Commissioners yesterday, when the
state of Oregon refused to give Sheriff
Hurlburt the $71.25 asked. The action
of the Commissioners was subject to
the' approval . of District Attorney
The state authorities refused to ap
prove the expense item because the
state funds can only be paid for the
"return" of a fugitive John Howells, for
whom Deputy Thompson was sent No
vember 1, was not returned, as he broke
Jail the night before the deputy ar
rived at Rexburg.
Some of the items of the bill may be
protested by County Purchasing Agent
Nelson, particularly the food Items. One
is $1.35 which Deputy Thompson reports
he paid for breakfast.
SCHOOL DIRECTORY IS' OUT
Data on Standardized Institutions
Are Compiled. ,
SALEM, Or., Dec 6. (Special.) An
official directory of superintendents, su
pervisors, principals, high school teach
ers and standard high schools of the
state has Just been issued by J. A.
Churchill, Superintendent of Public In
struction. The -directory shows that there are
19 school districts of the first class
having an enumeration of more than
1000 children. It contains the names
and addresses of the district clerks and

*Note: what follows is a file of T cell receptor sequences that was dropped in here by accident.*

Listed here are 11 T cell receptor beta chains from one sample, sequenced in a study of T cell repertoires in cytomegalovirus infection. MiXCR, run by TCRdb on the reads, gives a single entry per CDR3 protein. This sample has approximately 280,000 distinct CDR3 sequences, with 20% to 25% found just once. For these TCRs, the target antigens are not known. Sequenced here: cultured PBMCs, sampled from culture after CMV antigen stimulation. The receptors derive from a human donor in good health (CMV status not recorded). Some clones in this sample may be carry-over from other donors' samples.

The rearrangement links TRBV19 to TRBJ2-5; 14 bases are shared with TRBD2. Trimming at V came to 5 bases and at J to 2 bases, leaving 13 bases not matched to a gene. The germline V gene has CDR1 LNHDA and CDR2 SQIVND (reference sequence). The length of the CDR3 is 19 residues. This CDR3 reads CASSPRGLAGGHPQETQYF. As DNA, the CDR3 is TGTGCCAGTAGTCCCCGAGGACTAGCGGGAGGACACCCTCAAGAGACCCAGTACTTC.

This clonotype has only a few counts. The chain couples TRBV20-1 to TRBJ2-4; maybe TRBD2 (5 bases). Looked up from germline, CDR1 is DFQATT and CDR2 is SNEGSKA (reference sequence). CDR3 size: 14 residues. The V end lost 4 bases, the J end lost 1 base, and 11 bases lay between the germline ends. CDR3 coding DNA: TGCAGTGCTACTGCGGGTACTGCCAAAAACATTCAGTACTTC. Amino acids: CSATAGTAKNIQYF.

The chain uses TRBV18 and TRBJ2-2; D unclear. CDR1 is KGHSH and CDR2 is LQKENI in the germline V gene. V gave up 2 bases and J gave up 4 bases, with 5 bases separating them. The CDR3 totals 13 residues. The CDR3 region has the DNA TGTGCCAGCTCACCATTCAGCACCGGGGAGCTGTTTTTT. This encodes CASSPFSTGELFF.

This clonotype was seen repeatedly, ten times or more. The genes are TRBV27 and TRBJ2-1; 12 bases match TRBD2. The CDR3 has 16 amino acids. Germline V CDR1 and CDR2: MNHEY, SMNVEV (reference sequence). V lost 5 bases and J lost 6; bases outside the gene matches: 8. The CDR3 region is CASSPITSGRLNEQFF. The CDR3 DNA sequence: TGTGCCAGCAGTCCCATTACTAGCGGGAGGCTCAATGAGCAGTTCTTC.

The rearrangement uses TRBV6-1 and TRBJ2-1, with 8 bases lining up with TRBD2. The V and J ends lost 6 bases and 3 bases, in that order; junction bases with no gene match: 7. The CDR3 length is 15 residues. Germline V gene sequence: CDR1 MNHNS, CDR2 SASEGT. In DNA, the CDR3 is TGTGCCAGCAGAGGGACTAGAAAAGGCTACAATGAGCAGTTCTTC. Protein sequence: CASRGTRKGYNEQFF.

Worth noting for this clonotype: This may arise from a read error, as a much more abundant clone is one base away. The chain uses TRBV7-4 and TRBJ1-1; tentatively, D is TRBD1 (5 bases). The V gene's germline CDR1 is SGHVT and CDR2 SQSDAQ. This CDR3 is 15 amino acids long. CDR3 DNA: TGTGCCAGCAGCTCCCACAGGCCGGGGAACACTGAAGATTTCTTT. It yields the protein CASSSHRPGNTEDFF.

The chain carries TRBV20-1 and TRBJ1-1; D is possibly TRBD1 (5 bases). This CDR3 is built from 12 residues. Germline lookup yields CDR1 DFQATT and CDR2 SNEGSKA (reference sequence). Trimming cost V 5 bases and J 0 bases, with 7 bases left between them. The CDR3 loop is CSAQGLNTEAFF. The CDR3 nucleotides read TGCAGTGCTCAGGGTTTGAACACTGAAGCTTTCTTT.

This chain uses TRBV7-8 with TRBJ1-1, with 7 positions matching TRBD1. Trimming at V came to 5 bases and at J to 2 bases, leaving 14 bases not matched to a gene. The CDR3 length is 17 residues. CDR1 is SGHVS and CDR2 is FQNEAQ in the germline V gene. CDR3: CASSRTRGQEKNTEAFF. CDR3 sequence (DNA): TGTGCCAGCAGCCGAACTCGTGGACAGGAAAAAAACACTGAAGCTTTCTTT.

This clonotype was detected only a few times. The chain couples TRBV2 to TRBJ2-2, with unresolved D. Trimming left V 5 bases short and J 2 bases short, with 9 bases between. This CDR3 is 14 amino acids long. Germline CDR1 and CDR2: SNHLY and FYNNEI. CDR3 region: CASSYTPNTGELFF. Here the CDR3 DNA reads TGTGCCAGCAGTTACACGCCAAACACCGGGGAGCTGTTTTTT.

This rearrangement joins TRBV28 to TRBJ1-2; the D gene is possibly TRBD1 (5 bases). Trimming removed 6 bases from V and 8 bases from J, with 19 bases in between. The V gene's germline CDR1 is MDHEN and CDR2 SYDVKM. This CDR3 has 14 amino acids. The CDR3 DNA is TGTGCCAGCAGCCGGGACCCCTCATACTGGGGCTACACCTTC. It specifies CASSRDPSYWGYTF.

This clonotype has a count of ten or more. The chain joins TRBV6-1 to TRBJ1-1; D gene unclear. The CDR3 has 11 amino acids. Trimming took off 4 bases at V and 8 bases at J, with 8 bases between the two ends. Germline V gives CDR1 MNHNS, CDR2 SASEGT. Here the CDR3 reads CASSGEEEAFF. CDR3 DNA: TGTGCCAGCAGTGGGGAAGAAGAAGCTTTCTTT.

of all, teachers in schools employing
more than one teacher. In addition,
the number of pupils and teachers in
each school, together with the salaries,
tax levies and similar data are given.
There are 173 high schools which
have met the requirement of standard
ization, and these have been standard
ized by the State Board of Education.
PERMITS CURB ALCOHOL
Salem Druggist-Ofriclal Says Prob
lem Is Solved. k
SALEM, Or., Dec. 6. (Special.)
Frank S. Ward, member of the State
Board of Pharmacy and also Salem
City Councilman, declared today that
If all the cities and towns of Oregon
would follow the lead recently taken
by Salem that the question of ethyl
alcohol sales would be solved.
Mr. Ward was sponsor for a city
ordinance which went Into effect two
weeks ago under the provisions of
which druggists are forbidden to sell
ethyl alcohol in any quantities with